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is the most influential philosophy of Hinduism. Like all forms of Vedanta, it attempts to synthesize the teachings of the Upanishads into a single coherent
doctrine. Unlike other forms of Vedanta, it teaches that there is only one
real thing in the universe and that everything else is illusory.
Advaita Vedanta is closely associated with Jnana Yoga, the yoga of knowledge.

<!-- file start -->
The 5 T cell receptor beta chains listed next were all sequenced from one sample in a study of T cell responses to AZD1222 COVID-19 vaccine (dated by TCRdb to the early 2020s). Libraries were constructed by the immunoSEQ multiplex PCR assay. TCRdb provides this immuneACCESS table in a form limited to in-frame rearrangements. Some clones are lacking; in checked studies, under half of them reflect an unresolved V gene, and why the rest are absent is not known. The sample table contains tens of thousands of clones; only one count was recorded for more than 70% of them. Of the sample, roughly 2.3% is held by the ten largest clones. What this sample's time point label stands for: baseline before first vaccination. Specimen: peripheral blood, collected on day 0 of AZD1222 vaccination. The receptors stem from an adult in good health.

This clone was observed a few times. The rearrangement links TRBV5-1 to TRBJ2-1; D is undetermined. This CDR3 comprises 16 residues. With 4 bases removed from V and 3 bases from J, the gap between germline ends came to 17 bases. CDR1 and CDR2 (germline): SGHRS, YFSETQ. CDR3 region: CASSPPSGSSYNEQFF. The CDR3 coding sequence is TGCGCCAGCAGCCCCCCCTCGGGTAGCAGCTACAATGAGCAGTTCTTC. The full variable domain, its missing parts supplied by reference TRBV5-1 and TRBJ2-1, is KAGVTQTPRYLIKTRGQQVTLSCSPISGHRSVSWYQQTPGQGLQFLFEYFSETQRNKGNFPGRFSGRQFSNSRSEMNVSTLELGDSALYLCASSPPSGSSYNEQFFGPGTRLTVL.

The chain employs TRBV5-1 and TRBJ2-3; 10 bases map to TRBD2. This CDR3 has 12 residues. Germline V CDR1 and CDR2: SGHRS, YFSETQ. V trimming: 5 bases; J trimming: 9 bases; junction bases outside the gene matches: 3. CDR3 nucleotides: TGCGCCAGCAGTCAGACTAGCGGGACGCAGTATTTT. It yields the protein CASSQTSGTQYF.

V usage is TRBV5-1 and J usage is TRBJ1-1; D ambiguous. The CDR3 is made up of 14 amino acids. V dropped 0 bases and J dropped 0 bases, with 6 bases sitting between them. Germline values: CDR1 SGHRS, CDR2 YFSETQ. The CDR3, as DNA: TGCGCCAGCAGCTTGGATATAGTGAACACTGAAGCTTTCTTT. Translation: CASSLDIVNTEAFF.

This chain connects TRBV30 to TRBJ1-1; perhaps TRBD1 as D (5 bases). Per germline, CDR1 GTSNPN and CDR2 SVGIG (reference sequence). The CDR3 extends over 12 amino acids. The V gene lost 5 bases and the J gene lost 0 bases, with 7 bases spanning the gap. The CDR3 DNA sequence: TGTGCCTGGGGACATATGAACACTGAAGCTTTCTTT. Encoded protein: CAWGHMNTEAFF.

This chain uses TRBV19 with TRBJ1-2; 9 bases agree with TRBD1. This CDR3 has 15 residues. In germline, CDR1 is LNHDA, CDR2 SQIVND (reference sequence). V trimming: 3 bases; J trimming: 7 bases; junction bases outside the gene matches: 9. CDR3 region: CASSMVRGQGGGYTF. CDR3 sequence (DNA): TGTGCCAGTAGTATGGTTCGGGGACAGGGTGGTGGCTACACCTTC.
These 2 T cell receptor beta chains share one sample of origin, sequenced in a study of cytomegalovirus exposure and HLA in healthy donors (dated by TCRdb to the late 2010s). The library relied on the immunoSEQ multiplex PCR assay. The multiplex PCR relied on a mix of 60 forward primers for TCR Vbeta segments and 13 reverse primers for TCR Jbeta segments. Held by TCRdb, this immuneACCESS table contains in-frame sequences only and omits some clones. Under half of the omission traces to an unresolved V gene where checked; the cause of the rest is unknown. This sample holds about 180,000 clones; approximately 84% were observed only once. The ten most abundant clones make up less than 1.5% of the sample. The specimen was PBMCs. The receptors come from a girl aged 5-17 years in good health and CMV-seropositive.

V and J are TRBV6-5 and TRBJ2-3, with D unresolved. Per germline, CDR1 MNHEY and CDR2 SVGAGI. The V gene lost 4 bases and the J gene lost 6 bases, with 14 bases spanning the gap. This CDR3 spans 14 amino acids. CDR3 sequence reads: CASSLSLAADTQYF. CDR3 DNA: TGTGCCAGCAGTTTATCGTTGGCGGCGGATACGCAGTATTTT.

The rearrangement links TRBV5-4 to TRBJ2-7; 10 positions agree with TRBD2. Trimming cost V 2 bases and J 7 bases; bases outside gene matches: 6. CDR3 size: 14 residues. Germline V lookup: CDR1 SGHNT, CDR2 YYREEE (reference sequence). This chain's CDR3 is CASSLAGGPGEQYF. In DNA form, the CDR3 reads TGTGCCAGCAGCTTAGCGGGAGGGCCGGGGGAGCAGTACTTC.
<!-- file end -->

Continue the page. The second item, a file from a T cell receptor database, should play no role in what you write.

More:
People sometimes refer to Advaita Vedanta by other names including nondualism, nonduality, monism, Mayavada, or the Sankara School. People also sometimes abbreviate the name to "Advaita" or "Vedanta."
The Main Ideas of Advaita Vedanta
According to Advaita, only the innermost part of you is aware or conscious. No other part of you can feel, see or know anything. The name in Sanskrit for this awareness is atman. It's the part of you that is really you, and it corresponds to the soul in Western philosophy.
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